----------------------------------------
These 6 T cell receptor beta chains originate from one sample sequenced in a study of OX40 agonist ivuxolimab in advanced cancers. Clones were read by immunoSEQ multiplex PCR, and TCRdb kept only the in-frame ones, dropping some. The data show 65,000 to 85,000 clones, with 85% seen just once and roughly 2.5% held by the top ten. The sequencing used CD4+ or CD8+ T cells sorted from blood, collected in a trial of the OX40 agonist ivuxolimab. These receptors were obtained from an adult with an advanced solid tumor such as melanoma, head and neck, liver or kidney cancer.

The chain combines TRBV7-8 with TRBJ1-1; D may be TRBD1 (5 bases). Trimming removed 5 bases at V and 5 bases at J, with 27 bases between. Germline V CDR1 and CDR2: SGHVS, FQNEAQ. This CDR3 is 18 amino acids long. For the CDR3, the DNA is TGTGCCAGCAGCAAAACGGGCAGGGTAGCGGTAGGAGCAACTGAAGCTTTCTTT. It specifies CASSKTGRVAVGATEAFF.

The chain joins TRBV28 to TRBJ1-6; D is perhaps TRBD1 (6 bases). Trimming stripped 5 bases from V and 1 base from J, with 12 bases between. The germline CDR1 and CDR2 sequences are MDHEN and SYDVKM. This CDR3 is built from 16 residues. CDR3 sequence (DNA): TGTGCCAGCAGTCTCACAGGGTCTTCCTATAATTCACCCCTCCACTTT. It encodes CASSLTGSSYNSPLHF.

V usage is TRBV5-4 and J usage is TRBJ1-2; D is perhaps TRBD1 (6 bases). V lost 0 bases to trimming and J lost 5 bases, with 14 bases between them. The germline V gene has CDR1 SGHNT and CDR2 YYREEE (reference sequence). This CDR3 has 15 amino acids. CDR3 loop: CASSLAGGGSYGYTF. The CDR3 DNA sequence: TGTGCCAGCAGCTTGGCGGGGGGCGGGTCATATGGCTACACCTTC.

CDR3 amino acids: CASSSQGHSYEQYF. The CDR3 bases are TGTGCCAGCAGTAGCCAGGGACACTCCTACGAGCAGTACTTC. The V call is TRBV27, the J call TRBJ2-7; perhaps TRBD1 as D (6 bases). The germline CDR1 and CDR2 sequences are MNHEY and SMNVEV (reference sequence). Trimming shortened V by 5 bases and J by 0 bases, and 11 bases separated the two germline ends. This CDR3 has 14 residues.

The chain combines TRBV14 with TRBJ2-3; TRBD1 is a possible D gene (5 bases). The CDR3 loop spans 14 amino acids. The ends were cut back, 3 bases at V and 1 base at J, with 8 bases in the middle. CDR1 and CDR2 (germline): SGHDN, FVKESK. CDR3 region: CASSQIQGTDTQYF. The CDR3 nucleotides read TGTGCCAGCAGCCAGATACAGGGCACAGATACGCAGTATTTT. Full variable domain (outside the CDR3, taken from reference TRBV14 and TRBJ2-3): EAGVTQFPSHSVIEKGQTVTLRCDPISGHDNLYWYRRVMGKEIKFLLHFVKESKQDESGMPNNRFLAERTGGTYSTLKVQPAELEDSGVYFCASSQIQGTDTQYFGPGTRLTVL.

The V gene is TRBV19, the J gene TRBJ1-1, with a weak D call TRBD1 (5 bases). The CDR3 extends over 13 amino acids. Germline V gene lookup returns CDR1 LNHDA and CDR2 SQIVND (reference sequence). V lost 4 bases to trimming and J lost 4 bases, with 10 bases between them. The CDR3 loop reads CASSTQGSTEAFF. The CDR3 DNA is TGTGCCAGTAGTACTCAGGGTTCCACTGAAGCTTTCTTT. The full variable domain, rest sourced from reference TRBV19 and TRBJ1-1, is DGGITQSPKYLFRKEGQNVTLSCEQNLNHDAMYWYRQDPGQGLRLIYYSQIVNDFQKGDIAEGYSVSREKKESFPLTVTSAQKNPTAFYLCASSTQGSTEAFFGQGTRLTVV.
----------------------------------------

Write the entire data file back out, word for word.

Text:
These 6 T cell receptor beta chains originate from one sample sequenced in a study of OX40 agonist ivuxolimab in advanced cancers. Clones were read by immunoSEQ multiplex PCR, and TCRdb kept only the in-frame ones, dropping some. The data show 65,000 to 85,000 clones, with 85% seen just once and roughly 2.5% held by the top ten. The sequencing used CD4+ or CD8+ T cells sorted from blood, collected in a trial of the OX40 agonist ivuxolimab. These receptors were obtained from an adult with an advanced solid tumor such as melanoma, head and neck, liver or kidney cancer.

The chain combines TRBV7-8 with TRBJ1-1; D may be TRBD1 (5 bases). Trimming removed 5 bases at V and 5 bases at J, with 27 bases between. Germline V CDR1 and CDR2: SGHVS, FQNEAQ. This CDR3 is 18 amino acids long. For the CDR3, the DNA is TGTGCCAGCAGCAAAACGGGCAGGGTAGCGGTAGGAGCAACTGAAGCTTTCTTT. It specifies CASSKTGRVAVGATEAFF.

The chain joins TRBV28 to TRBJ1-6; D is perhaps TRBD1 (6 bases). Trimming stripped 5 bases from V and 1 base from J, with 12 bases between. The germline CDR1 and CDR2 sequences are MDHEN and SYDVKM. This CDR3 is built from 16 residues. CDR3 sequence (DNA): TGTGCCAGCAGTCTCACAGGGTCTTCCTATAATTCACCCCTCCACTTT. It encodes CASSLTGSSYNSPLHF.

V usage is TRBV5-4 and J usage is TRBJ1-2; D is perhaps TRBD1 (6 bases). V lost 0 bases to trimming and J lost 5 bases, with 14 bases between them. The germline V gene has CDR1 SGHNT and CDR2 YYREEE (reference sequence). This CDR3 has 15 amino acids. CDR3 loop: CASSLAGGGSYGYTF. The CDR3 DNA sequence: TGTGCCAGCAGCTTGGCGGGGGGCGGGTCATATGGCTACACCTTC.

CDR3 amino acids: CASSSQGHSYEQYF. The CDR3 bases are TGTGCCAGCAGTAGCCAGGGACACTCCTACGAGCAGTACTTC. The V call is TRBV27, the J call TRBJ2-7; perhaps TRBD1 as D (6 bases). The germline CDR1 and CDR2 sequences are MNHEY and SMNVEV (reference sequence). Trimming shortened V by 5 bases and J by 0 bases, and 11 bases separated the two germline ends. This CDR3 has 14 residues.

The chain combines TRBV14 with TRBJ2-3; TRBD1 is a possible D gene (5 bases). The CDR3 loop spans 14 amino acids. The ends were cut back, 3 bases at V and 1 base at J, with 8 bases in the middle. CDR1 and CDR2 (germline): SGHDN, FVKESK. CDR3 region: CASSQIQGTDTQYF. The CDR3 nucleotides read TGTGCCAGCAGCCAGATACAGGGCACAGATACGCAGTATTTT. Full variable domain (outside the CDR3, taken from reference TRBV14 and TRBJ2-3): EAGVTQFPSHSVIEKGQTVTLRCDPISGHDNLYWYRRVMGKEIKFLLHFVKESKQDESGMPNNRFLAERTGGTYSTLKVQPAELEDSGVYFCASSQIQGTDTQYFGPGTRLTVL.

The V gene is TRBV19, the J gene TRBJ1-1, with a weak D call TRBD1 (5 bases). The CDR3 extends over 13 amino acids. Germline V gene lookup returns CDR1 LNHDA and CDR2 SQIVND (reference sequence). V lost 4 bases to trimming and J lost 4 bases, with 10 bases between them. The CDR3 loop reads CASSTQGSTEAFF. The CDR3 DNA is TGTGCCAGTAGTACTCAGGGTTCCACTGAAGCTTTCTTT. The full variable domain, rest sourced from reference TRBV19 and TRBJ1-1, is DGGITQSPKYLFRKEGQNVTLSCEQNLNHDAMYWYRQDPGQGLRLIYYSQIVNDFQKGDIAEGYSVSREKKESFPLTVTSAQKNPTAFYLCASSTQGSTEAFFGQGTRLTVV.